21
\$\begingroup\$

Implement the classic rock paper scissors.

Conditions:

  • user will input 'r', 'p' or 's'
  • program will output 'r', 'p' or 's' and the result
  • program choice ('r', 'p' or 's') has to be pseudo random (I'm looking at you Howard)
  • result can be represented with any printable character, there should always be three possible results for what the user has input (the user wins, lose or is a tie).
  • what happens if the user inputs nothing, or something different that 'r', 'p' or 's' should be not important.

You need to:

  • Provide the golfed code.
  • The ungolfed code
  • How do you invoke the program
  • A sample run

I will choose the answer with less characters, if a tie presents the most up voted answer will be chosen.

Good golfing and may luck be ever in your favor.

I will be posting an answer my self, in Java.

For the ones that live in a mountain under a rock:

r = rock

p = paper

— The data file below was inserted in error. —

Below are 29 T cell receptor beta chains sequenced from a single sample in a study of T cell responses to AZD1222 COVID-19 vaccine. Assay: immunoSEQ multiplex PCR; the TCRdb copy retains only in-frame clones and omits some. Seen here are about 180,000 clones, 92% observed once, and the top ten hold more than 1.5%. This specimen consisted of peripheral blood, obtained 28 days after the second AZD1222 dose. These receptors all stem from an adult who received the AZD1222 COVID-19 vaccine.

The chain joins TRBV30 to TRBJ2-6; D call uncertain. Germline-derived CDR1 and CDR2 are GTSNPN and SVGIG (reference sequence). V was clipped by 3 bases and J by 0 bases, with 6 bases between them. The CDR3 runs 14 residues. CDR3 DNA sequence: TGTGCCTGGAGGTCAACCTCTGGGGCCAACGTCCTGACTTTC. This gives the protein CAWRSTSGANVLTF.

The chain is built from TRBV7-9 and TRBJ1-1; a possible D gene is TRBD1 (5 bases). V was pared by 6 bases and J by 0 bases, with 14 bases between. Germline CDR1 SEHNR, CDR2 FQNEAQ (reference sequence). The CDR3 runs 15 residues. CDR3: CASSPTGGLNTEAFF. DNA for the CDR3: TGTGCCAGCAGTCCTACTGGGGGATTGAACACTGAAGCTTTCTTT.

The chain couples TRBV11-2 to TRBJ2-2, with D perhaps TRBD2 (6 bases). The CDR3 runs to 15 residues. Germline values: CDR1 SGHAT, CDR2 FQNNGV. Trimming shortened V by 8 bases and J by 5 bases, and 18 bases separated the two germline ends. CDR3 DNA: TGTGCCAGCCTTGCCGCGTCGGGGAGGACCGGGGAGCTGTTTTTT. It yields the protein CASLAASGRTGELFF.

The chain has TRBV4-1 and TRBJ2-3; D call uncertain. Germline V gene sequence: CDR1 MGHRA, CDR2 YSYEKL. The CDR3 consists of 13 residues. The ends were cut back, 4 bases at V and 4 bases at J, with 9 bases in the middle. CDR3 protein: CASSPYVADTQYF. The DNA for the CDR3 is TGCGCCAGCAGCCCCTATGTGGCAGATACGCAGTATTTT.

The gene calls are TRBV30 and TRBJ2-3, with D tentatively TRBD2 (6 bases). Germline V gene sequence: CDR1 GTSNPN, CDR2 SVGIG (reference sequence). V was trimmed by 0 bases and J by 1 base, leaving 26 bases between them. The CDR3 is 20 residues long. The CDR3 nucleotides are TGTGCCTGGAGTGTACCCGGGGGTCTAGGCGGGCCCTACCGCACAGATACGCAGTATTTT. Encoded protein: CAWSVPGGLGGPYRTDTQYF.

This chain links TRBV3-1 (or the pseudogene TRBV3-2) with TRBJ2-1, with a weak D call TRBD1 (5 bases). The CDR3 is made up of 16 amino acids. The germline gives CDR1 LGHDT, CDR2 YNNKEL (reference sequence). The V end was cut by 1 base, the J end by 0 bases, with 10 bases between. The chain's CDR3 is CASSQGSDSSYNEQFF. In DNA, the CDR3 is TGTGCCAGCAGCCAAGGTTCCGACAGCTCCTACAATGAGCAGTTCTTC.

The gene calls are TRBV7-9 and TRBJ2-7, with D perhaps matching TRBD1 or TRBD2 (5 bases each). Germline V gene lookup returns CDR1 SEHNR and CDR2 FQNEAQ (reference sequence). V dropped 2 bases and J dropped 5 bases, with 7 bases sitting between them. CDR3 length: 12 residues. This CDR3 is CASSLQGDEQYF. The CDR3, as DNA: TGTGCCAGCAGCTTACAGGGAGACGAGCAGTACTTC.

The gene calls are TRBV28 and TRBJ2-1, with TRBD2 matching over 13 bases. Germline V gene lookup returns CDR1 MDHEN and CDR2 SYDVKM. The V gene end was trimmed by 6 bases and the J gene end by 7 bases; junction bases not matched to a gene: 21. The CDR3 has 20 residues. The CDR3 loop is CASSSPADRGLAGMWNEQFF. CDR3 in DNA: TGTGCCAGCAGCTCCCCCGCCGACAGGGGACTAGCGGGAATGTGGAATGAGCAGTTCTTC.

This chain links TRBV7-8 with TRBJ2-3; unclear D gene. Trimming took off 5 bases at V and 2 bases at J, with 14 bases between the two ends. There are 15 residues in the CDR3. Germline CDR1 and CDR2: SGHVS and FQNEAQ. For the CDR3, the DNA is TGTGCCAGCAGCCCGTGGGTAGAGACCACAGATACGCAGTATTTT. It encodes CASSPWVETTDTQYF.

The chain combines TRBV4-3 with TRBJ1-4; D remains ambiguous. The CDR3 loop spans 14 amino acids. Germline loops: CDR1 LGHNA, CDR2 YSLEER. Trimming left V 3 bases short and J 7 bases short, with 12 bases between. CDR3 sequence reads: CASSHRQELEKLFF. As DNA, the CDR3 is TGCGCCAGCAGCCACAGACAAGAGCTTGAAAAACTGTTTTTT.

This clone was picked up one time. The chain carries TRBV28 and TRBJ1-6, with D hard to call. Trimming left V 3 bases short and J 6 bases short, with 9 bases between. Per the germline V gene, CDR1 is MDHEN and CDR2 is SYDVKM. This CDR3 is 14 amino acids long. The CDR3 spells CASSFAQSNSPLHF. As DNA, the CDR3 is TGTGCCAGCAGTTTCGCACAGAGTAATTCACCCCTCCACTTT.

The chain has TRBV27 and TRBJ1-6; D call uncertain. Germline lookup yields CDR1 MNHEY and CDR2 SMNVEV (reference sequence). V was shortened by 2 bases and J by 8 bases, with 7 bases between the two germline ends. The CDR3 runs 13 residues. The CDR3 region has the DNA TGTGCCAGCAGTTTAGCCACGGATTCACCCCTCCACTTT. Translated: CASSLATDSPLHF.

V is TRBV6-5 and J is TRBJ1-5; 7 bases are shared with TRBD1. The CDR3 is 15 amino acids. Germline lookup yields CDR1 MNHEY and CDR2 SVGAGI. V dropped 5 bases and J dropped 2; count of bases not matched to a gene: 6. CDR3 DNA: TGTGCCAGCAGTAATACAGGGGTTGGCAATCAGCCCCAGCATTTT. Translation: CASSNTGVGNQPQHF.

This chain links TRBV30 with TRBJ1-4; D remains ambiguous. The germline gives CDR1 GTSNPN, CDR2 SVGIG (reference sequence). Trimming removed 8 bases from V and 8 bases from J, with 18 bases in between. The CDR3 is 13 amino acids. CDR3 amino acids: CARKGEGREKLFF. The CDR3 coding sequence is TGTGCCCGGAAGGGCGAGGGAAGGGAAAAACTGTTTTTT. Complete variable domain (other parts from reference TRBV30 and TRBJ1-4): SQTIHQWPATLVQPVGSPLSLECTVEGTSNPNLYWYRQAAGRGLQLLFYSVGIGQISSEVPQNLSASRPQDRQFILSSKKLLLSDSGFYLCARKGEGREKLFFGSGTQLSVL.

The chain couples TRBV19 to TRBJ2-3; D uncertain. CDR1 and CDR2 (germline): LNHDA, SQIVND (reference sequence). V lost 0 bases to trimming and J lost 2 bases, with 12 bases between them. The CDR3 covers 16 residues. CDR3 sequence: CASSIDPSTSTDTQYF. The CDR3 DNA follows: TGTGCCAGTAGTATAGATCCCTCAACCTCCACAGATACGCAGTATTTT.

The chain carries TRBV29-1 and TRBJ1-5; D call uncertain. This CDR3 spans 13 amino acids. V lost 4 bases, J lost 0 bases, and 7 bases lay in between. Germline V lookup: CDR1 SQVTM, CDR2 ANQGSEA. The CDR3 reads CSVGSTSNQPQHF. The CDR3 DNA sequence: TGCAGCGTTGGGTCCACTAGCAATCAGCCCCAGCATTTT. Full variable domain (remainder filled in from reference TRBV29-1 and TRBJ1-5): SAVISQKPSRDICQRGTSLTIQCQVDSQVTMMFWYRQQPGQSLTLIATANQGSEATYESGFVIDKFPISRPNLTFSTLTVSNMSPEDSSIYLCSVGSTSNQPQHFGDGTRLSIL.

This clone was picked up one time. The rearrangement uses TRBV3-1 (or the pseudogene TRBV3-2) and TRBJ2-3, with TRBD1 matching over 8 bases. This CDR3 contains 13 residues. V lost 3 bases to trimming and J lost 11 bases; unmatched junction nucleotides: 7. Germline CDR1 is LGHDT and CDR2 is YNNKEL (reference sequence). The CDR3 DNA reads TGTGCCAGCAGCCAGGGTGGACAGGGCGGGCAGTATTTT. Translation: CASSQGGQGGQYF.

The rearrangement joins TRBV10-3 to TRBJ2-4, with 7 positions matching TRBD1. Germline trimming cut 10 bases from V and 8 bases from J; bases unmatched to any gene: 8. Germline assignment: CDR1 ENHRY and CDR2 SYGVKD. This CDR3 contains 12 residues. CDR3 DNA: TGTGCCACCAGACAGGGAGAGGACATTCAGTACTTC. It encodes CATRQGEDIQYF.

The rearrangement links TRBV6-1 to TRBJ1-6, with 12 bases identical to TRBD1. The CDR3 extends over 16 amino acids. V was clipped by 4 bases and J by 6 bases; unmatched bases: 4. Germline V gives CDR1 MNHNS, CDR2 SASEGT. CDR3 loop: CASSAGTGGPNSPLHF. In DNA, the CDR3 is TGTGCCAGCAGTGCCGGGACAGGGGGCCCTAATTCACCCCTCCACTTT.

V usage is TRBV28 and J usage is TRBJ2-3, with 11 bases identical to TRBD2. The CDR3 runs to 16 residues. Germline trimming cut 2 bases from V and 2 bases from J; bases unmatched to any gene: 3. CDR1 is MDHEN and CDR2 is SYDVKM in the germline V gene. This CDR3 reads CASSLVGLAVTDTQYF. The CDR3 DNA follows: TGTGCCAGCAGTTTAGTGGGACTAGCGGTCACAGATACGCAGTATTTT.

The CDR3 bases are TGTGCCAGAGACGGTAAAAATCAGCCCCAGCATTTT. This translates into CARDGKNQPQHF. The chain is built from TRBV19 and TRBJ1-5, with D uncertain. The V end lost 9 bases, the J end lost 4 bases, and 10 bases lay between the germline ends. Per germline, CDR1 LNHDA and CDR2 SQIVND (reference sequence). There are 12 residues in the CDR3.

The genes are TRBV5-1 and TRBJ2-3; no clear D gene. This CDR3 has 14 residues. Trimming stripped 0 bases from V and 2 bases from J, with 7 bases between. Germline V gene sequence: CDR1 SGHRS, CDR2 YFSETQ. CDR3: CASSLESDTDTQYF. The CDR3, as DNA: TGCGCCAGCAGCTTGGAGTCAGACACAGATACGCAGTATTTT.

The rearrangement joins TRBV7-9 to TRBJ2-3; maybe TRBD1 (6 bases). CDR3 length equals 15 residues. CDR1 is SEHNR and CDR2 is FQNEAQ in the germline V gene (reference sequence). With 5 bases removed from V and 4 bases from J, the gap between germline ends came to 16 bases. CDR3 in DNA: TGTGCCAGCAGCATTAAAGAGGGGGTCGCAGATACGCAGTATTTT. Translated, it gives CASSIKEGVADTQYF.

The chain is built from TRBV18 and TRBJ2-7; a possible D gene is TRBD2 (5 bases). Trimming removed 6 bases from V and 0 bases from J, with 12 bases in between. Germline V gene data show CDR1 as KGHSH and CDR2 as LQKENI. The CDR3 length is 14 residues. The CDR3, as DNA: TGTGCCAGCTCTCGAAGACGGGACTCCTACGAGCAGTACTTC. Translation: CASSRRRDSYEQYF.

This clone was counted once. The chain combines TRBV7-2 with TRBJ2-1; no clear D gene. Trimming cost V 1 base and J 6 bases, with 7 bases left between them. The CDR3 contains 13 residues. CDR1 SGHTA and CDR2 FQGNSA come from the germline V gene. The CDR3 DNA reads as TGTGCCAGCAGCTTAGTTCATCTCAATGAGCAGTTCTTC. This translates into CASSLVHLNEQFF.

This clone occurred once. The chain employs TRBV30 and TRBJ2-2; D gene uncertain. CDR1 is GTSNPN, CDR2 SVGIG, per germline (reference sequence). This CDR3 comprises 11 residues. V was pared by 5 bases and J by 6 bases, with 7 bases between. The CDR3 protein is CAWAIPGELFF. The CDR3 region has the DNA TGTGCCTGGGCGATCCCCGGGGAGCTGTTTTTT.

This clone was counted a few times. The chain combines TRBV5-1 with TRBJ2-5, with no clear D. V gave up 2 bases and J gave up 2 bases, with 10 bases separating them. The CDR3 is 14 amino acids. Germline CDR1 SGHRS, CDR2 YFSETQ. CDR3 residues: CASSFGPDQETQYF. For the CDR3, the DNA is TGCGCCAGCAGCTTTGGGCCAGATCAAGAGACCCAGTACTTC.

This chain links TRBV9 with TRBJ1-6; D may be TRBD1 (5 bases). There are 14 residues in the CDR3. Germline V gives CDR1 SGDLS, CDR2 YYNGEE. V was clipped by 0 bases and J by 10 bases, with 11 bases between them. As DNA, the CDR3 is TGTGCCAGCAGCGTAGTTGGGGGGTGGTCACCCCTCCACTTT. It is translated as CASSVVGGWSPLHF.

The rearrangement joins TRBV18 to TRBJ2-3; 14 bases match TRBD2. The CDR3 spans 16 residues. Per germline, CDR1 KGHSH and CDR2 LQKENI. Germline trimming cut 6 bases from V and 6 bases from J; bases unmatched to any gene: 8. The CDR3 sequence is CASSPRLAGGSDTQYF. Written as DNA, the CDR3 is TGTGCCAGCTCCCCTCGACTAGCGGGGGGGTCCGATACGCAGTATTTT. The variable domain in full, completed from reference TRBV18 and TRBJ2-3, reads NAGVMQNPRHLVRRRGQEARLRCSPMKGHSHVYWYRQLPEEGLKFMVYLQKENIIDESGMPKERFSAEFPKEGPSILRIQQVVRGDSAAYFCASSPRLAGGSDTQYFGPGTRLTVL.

s = scissors

rock: wins to scissors, loses with paper, a tie with rock.

paper: wins to rock, loses with scissors, a tie with paper.

scissors: wins to paper, loses with rock, a tie with scissors.

Current Positions:

  • UN: Username
  • PL: Programming Language
  • CC: Character Count
  • UV: Up votes
╔══════════════════╦════════════╦══════╦════╗
║        UN        ║     PL     ║  CC  ║ UV ║
╠══════════════════╬════════════╬══════╬════╣
║ Howard           ║ GolfScript ║    6 ║ 15 ║
║ primo            ║ Perl       ║   27 ║  7 ║
║ TwiNight         ║ APL        ║   31 ║  4 ║
║ primo            ║ Perl       ║   33 ║  7 ║
║ marinus          ║ APL        ║   36 ║  5 ║